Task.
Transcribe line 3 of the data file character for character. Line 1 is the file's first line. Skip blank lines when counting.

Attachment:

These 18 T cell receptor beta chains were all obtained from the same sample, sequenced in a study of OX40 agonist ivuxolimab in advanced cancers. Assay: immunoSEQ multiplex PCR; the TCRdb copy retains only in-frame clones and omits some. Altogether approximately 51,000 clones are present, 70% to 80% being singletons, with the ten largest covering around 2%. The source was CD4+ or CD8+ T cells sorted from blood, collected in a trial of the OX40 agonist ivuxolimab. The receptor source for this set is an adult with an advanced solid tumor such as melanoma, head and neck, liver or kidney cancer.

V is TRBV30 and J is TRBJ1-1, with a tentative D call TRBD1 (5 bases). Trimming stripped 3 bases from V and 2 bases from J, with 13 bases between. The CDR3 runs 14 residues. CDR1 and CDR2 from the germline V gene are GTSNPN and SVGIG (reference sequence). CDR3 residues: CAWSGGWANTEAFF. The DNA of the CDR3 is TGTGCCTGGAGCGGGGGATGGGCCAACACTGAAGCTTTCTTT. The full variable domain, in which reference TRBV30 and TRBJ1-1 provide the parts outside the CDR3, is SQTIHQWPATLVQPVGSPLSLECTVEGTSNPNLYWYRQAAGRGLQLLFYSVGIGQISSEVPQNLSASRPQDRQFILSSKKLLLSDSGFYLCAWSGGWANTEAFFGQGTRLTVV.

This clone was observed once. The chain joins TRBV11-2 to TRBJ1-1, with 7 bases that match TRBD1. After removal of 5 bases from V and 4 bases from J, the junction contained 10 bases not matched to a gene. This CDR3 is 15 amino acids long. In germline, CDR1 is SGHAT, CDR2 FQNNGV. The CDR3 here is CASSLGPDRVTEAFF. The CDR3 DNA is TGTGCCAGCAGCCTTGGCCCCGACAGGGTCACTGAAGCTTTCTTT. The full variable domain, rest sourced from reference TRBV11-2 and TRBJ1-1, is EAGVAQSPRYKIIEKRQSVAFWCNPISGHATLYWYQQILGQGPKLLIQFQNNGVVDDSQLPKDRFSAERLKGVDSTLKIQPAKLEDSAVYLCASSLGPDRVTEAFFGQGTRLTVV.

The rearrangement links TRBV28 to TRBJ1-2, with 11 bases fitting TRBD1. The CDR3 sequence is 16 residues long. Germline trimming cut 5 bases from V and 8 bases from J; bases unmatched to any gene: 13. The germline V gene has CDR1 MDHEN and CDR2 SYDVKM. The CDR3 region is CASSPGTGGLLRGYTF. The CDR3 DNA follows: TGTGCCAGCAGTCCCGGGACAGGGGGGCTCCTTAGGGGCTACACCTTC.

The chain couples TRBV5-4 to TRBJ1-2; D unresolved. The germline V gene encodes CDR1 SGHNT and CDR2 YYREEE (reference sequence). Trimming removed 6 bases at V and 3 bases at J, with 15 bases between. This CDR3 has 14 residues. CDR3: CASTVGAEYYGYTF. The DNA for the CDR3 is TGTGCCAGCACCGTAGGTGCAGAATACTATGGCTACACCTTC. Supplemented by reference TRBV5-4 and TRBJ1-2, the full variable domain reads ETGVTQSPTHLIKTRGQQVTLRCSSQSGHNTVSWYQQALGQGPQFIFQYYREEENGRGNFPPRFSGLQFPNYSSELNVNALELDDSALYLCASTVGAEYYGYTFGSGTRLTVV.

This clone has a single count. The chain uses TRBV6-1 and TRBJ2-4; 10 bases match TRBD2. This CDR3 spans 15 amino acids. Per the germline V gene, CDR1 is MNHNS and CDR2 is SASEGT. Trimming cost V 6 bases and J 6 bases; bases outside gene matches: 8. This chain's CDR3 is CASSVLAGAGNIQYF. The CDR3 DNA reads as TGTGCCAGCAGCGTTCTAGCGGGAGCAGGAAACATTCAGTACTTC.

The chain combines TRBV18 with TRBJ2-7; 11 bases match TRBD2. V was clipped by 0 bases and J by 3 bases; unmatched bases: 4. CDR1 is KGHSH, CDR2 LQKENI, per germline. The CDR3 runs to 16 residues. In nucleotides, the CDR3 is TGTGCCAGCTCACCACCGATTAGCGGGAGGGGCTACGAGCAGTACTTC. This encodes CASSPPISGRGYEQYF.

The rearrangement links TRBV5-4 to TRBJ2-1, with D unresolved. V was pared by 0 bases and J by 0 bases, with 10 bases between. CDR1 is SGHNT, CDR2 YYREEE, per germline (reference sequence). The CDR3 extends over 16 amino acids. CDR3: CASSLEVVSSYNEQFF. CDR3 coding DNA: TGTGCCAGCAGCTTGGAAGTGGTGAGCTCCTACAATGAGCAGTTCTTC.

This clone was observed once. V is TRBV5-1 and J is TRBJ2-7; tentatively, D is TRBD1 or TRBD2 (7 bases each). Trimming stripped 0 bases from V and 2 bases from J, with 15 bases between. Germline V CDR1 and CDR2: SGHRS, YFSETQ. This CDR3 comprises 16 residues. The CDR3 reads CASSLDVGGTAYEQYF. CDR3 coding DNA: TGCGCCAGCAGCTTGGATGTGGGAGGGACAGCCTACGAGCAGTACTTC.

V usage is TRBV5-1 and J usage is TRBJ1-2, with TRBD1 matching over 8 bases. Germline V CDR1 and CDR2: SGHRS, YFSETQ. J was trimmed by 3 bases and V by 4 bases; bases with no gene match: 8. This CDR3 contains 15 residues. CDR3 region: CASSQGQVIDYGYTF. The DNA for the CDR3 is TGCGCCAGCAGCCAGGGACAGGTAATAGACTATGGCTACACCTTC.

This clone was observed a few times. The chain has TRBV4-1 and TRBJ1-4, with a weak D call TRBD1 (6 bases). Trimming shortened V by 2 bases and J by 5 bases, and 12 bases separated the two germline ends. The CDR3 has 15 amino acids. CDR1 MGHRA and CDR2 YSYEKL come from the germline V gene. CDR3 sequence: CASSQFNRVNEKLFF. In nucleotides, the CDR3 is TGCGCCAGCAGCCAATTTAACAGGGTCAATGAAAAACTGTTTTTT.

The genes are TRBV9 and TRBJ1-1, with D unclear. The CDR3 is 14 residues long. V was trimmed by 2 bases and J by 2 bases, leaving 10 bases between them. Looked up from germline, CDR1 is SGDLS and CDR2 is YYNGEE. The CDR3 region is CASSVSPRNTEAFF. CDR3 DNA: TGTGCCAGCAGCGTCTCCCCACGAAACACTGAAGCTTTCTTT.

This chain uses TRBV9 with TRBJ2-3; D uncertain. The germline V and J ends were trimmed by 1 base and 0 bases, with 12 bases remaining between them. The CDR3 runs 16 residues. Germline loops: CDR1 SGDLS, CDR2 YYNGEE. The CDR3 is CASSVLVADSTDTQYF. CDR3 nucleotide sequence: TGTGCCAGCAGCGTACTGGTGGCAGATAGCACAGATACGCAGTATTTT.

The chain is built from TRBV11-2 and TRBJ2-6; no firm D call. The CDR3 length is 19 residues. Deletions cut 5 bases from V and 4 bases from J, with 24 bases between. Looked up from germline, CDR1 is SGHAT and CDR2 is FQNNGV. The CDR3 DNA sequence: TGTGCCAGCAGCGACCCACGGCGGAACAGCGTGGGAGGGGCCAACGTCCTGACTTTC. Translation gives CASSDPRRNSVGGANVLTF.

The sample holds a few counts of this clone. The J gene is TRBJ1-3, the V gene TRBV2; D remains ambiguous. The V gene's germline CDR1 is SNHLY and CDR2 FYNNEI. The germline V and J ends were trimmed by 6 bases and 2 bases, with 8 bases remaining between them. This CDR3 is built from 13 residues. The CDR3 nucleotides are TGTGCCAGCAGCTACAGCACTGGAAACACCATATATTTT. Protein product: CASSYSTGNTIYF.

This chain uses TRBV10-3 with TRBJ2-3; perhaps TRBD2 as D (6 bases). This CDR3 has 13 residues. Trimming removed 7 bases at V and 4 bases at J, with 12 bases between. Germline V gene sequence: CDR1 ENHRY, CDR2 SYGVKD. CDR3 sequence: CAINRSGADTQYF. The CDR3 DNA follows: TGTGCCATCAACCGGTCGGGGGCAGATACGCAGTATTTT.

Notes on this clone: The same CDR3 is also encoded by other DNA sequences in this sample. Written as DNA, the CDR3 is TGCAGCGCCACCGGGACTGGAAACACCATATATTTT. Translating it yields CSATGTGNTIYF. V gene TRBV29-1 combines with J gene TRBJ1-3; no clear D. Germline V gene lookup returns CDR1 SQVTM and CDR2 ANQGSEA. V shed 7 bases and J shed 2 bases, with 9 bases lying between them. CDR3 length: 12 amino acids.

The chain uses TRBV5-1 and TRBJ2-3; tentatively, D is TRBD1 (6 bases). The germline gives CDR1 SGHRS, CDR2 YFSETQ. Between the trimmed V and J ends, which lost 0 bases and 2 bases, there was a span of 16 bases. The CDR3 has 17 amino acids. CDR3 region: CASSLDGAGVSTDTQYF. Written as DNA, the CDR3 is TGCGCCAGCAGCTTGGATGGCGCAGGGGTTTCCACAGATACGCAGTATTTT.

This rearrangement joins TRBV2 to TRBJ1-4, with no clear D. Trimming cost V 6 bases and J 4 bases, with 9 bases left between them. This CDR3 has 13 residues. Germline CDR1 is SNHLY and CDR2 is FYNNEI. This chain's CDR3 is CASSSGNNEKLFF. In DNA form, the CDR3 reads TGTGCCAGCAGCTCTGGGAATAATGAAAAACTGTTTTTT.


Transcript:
This clone was observed once. The chain joins TRBV11-2 to TRBJ1-1, with 7 bases that match TRBD1. After removal of 5 bases from V and 4 bases from J, the junction contained 10 bases not matched to a gene. This CDR3 is 15 amino acids long. In germline, CDR1 is SGHAT, CDR2 FQNNGV. The CDR3 here is CASSLGPDRVTEAFF. The CDR3 DNA is TGTGCCAGCAGCCTTGGCCCCGACAGGGTCACTGAAGCTTTCTTT. The full variable domain, rest sourced from reference TRBV11-2 and TRBJ1-1, is EAGVAQSPRYKIIEKRQSVAFWCNPISGHATLYWYQQILGQGPKLLIQFQNNGVVDDSQLPKDRFSAERLKGVDSTLKIQPAKLEDSAVYLCASSLGPDRVTEAFFGQGTRLTVV.